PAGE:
Zoo Babies: Winter 2018 »
Check out the cutest newborns from zoos around the country and learn where you can see them.
926 W Owens AveLas Vegas, NV 89106
Check out the cutest newborns from zoos around the country and learn where you can see them.
From vacation ideas to gardening preparation, check out our September checklist to enjoy the rest of summer and get ready for fall.
From household hazards to insurance, here is a roundup of our best tips for ensuring your pet's safety.
NEVER NEVER NEVER WILL RETURN HERE. we took our Sweetie to this hospital as she was having a tooth issue and heart problem. I made an appointment that morning and when my husband got there they could not find the appointment so he had to wait over 1 hour. then in the examining room 3 different staff walked in and out and within 3 minutes one staff member handed him medication and a bill told him to pay up front!!!the bill was $85.42. There was not any consultation or information about the condition of our Sweetie. Once he got home he called me at work and told me what had happened. I immediately called the hospital. I was put on hold for over 16 minutes no one answered the phone. I called again in 2 hours, was told that the doctor would call me and explain about the condition of my dog. NEVER HEARD FROM ANYONE. that night we researched and found another Veterinarian Hospital called Island Pet Hospital on West Ann Road went there the next morning. They quickly examined Sweetie and gave us a very extensive review of their finding and explained everything. [and the visit was FREE for 1st time customers] They treated Sweetie was love and compassion. ISLAND PET HOSPITAL IS THE ONLY PLACE I WILL TAKE OUR PETS FROM NOW ON. Ann Hospital just wants money and could care less about my Sweetie.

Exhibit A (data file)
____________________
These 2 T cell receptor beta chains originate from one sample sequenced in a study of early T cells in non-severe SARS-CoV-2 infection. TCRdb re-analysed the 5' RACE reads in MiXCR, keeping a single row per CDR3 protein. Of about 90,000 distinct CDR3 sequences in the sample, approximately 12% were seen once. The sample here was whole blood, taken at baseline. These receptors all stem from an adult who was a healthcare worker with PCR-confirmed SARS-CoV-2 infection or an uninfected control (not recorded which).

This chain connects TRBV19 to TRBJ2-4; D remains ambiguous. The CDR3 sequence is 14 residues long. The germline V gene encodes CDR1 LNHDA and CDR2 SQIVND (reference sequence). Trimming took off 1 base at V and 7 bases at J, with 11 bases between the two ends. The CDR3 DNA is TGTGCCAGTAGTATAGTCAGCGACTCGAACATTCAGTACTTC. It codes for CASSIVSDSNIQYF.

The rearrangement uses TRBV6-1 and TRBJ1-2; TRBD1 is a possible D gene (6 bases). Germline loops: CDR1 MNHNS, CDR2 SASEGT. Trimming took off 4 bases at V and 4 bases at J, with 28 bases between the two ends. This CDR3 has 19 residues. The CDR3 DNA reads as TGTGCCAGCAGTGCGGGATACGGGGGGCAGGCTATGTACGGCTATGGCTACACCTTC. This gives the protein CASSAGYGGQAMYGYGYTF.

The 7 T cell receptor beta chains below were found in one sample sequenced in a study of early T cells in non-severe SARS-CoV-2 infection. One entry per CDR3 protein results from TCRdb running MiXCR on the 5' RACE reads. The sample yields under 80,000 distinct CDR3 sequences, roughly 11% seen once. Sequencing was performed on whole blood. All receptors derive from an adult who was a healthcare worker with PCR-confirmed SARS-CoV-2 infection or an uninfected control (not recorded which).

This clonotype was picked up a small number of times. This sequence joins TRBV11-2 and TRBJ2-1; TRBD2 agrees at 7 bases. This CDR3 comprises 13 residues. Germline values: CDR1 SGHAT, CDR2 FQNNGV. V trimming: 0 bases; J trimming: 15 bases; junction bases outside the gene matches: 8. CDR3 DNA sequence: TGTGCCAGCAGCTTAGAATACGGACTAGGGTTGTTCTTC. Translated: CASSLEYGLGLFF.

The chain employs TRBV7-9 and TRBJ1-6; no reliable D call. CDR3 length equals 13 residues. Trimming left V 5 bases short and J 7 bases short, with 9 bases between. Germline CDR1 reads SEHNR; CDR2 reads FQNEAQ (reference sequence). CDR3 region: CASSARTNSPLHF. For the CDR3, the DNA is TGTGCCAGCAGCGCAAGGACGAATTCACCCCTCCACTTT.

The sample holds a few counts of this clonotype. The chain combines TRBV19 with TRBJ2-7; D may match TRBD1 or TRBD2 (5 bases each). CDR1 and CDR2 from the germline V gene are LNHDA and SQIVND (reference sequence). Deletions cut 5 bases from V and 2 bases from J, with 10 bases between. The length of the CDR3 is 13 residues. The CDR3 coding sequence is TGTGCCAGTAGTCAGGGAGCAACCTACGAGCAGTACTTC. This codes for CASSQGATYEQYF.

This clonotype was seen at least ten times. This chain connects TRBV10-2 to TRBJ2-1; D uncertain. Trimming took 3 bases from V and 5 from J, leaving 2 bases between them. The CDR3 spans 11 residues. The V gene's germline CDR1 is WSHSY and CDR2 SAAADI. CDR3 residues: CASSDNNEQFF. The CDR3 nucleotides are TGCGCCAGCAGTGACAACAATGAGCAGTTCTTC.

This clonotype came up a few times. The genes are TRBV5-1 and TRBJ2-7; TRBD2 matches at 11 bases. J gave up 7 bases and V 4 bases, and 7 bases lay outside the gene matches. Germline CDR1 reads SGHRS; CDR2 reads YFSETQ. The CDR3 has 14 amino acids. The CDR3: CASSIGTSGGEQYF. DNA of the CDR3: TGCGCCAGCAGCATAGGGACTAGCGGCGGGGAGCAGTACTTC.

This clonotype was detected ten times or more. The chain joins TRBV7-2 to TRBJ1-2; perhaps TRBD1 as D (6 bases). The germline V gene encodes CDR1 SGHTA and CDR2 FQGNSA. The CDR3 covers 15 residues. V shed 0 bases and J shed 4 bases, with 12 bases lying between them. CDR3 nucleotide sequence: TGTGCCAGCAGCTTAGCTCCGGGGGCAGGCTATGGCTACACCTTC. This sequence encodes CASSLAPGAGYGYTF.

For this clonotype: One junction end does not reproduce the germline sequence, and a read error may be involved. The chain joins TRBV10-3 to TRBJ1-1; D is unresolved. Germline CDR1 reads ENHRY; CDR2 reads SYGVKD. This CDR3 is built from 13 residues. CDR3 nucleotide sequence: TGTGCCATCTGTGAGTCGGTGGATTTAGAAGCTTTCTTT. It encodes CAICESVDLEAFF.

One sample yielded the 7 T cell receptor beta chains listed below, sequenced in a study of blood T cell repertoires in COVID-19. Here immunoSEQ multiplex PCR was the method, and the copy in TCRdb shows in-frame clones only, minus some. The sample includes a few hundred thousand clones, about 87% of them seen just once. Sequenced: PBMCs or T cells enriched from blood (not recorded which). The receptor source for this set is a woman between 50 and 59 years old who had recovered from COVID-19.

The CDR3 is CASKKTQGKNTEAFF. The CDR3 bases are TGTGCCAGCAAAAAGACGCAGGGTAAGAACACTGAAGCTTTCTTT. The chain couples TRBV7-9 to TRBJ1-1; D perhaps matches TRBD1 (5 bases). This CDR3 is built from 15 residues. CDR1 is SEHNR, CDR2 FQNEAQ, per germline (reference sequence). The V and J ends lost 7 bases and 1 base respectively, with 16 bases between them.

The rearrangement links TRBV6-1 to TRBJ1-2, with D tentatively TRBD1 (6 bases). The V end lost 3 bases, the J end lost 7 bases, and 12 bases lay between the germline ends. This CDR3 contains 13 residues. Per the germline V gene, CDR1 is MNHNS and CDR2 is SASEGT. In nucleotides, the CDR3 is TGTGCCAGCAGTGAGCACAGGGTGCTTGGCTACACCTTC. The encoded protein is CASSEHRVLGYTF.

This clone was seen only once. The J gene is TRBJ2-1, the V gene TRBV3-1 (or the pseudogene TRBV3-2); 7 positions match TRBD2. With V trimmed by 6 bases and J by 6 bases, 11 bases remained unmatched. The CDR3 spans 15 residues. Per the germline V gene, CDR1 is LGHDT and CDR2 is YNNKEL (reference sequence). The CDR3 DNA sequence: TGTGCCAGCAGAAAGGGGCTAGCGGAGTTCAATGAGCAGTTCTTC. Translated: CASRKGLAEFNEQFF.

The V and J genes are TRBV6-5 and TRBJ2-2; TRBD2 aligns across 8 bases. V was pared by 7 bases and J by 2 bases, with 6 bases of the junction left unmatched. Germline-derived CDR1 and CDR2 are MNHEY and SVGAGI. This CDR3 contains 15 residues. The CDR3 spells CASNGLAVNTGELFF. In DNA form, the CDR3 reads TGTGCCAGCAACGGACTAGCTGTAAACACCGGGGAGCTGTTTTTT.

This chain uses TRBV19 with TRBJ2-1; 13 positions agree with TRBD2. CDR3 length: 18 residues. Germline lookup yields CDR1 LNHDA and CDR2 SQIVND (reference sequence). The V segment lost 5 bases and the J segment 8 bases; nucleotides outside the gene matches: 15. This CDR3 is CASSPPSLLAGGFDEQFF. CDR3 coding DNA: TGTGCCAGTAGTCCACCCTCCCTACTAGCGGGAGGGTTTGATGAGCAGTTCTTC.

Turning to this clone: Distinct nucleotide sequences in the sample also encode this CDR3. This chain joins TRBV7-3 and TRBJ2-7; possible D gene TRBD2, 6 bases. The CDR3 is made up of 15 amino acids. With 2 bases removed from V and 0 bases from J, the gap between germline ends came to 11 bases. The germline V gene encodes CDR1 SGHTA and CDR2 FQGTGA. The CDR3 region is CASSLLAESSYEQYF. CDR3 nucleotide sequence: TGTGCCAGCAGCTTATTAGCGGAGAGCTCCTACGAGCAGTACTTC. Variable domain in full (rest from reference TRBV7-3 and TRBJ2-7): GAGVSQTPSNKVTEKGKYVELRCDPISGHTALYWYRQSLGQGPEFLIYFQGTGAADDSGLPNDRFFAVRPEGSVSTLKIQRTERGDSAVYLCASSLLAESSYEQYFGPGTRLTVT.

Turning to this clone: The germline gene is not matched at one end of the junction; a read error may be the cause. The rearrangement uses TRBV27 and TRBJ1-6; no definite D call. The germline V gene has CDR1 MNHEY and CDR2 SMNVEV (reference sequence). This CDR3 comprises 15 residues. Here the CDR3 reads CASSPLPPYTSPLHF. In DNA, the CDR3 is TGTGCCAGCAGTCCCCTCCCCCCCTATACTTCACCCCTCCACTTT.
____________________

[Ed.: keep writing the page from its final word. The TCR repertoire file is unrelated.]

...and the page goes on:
I have never had to deal with a Dr. who was as thoughtless as this man. I would advise to stay clear of you care about your pet. I had him put my beloved cat down and it the most horrifying experience I've ever had to deal with. It still haunts me today. I will never forgive this man.